What's the meaning of the standard error of a coefficient in a regression when the whole population is included?

I've been so puzzled by this question. Because it seems to me, standard errors make no sense when the whole population is included -- there is no need for statistical inference since you already have the whole population.

But it is so widely used even by many articles published in top journals. For example, if I am examining the relationship between a country's GDP growth rate and its population density, I run the regression:

$$ GDP_i = \alpha + \beta Pop_i + \gamma \mathbf{X}_i + \epsilon_i$$

with all 195 countries on the earth. In the case, all countries (the population) are included. But all literature still talk about the statistical significance of the coefficients.

Could somebody explain is it a misuse of statistical inference when regressing over the whole population?

  • $\begingroup$ This question has been answered in the statistics network. See here. Basically, statistics has no relevance. The "regression" is a purely mathematical device. $\endgroup$
    – luchonacho
    Aug 31, 2017 at 7:46
  • $\begingroup$ @luchonacho My opinion is that this question is on-topic here with respect to content we naturally have som\e overlap with stats.SE). I agree that it is essentially a duplicate, though. I found a discussion of what to do with cross-site duplicates here: meta.stackexchange.com/questions/172307/… $\endgroup$
    – jmbejara
    Aug 31, 2017 at 21:05
  • $\begingroup$ @jmbejara Thanks for the reference. Good to know. $\endgroup$
    – luchonacho
    Sep 1, 2017 at 6:16
  • $\begingroup$ This seems like another pertinent reference. It discusses a related technique called randomization inference as discussed in Athey Imbens (2017). jasonkerwin.com/nonparibus/2017/09/25/… $\endgroup$
    – jmbejara
    Sep 28, 2017 at 23:53

2 Answers 2


I had initially flagged this question for moderators to examine whether it would be better to migrate over to the statistics SE site Cross Validated. But since the OP introduced a very specific econometrics example, I believe the (very deep) concept of "population/sample" can be usefully discussed for the purposes of this example.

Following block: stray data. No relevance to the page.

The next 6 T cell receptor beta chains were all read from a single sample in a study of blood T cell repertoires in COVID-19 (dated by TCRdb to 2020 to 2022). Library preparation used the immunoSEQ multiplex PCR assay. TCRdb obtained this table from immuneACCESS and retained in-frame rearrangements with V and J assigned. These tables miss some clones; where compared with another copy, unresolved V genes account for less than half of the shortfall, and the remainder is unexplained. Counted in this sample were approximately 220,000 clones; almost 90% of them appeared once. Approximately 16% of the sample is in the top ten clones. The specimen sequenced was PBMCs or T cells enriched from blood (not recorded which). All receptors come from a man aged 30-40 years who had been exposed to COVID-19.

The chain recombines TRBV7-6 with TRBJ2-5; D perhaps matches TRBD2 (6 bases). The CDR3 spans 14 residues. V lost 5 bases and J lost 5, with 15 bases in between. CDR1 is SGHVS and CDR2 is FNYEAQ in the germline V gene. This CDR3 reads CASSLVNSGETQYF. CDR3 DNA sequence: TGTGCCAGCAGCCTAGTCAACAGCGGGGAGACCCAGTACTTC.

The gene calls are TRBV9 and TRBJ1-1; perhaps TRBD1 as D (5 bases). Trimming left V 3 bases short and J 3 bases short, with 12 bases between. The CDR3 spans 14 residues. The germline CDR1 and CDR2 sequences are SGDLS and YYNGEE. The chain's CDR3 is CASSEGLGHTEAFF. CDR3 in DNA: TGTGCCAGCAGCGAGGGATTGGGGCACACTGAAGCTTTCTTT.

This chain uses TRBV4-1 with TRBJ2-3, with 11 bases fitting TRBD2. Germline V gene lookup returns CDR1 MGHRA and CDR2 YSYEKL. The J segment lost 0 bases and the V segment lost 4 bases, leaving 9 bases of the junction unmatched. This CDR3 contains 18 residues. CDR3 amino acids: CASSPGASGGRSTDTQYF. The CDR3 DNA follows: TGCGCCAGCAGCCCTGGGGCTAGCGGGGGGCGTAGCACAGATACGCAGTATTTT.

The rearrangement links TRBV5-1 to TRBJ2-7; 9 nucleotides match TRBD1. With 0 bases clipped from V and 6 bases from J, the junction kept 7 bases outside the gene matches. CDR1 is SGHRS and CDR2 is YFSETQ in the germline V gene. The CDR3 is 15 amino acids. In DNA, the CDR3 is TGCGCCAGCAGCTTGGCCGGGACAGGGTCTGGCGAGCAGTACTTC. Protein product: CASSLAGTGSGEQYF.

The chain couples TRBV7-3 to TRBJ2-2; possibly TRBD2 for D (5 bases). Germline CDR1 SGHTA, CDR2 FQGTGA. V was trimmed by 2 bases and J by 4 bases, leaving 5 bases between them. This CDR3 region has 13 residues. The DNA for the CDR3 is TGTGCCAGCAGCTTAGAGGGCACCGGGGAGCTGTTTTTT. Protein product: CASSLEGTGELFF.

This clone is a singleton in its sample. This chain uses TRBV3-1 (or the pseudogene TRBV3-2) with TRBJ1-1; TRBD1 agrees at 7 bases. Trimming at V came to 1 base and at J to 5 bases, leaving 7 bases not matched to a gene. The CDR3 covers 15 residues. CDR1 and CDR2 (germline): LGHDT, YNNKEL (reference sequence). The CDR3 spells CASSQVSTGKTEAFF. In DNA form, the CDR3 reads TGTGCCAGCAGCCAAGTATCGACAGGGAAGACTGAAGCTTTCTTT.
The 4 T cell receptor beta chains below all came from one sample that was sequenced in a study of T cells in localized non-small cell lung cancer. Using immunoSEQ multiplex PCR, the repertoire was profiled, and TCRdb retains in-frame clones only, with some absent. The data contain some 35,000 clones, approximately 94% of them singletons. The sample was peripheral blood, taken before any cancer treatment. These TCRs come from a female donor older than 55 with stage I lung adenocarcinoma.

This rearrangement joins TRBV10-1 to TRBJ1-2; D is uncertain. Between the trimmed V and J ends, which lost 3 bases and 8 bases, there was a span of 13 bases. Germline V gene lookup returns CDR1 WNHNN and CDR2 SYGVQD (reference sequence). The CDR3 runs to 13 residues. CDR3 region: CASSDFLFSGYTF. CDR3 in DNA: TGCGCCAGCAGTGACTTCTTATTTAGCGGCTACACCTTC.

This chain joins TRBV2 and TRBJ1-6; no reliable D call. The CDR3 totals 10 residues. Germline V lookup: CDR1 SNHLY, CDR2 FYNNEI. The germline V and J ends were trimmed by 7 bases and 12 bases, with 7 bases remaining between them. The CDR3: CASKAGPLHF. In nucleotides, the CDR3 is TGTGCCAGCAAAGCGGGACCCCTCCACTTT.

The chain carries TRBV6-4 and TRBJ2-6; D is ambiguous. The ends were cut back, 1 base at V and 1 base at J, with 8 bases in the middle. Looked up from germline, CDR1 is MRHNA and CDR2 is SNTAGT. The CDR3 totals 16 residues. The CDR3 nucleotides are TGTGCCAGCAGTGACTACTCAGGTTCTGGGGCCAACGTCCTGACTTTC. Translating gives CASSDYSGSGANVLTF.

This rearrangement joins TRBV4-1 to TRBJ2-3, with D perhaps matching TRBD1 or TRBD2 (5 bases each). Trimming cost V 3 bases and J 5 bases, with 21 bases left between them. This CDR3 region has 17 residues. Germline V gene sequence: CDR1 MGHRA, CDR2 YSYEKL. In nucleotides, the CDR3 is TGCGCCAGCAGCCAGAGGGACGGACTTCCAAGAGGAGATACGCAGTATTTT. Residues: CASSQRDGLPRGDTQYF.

A first issue is that discussed in @AdamBailey answer: if one considers "all the countries in the world" for a given year or years, and it labels the data as "population", then the next year should belong to a different population. If it belongs to a different population, then how are we to use results from one population to make inference for another population? So indeed, here our "population" is two-dimensional, country and time period -and in that sense, with the time horizon open-ended, we only have a sample in our hands.

The second issue (partly implied in @luchonacho answer) is the following: our population is not the actually observed realizations of the random variables "$GDP_i, i=1,..n$. This is the data. Our population is the collection of random variables themselves, which are functions, not values.

So our data is just one of the possible combined realizations of these random variables. These realizations came about not only as a result of deterministic/engineering relations/causality (reflected in the coefficients), but also under the effect of inherently random factors. In that sense, the data is not a "pure/typical" image of the "population" -it contains noise, non-structural disturbances, one-off shocks etc.

Then this uncertainty will carry over to the estimation of the coefficients we are trying to estimate, because we assume that these coefficients describe causality or co-movement prior to the random elements affecting the final value of the dependent variable.

Due to both aspects above, talking about "standard error of estimates" is totally valid, in this case too, and then apply statistical tests as usual.


It's important to consider what exactly the population is about which an inference is being drawn. It's easy to overlook the time aspect in this context.

Suppose for example that the aim is to forecast the next two years' GDP for each country in the world. Then the population of interest is a set of pairs of the form "country, year". It isn't simply "all countries", and even if a forecast model has been estimated by regression on current and past years' data for each country, that doesn't mean that the whole population of interest has been included.

If one really does start from a complete dataset for the whole population of interest, then all one can do is calculate summary statistics. That could include standard deviations, but it would be inappropriate to call these standard errors, since that term relates to a sampling distribution whereas the only "sample" in this case is the whole population.

  • $\begingroup$ Thank you very much. Just to make it more clear, I updated the question, are 'all countries' in this case considered to be the whole population? If there aren't, that means they are 'samples' from some 'super-population' -- assume there are millions of countries in the 'parallel universe', and the 195 countries on the earth are independently and identically distributed among them and are randomly sampled. Isn't it a too far-fetched assumption? $\endgroup$ Aug 31, 2017 at 5:05

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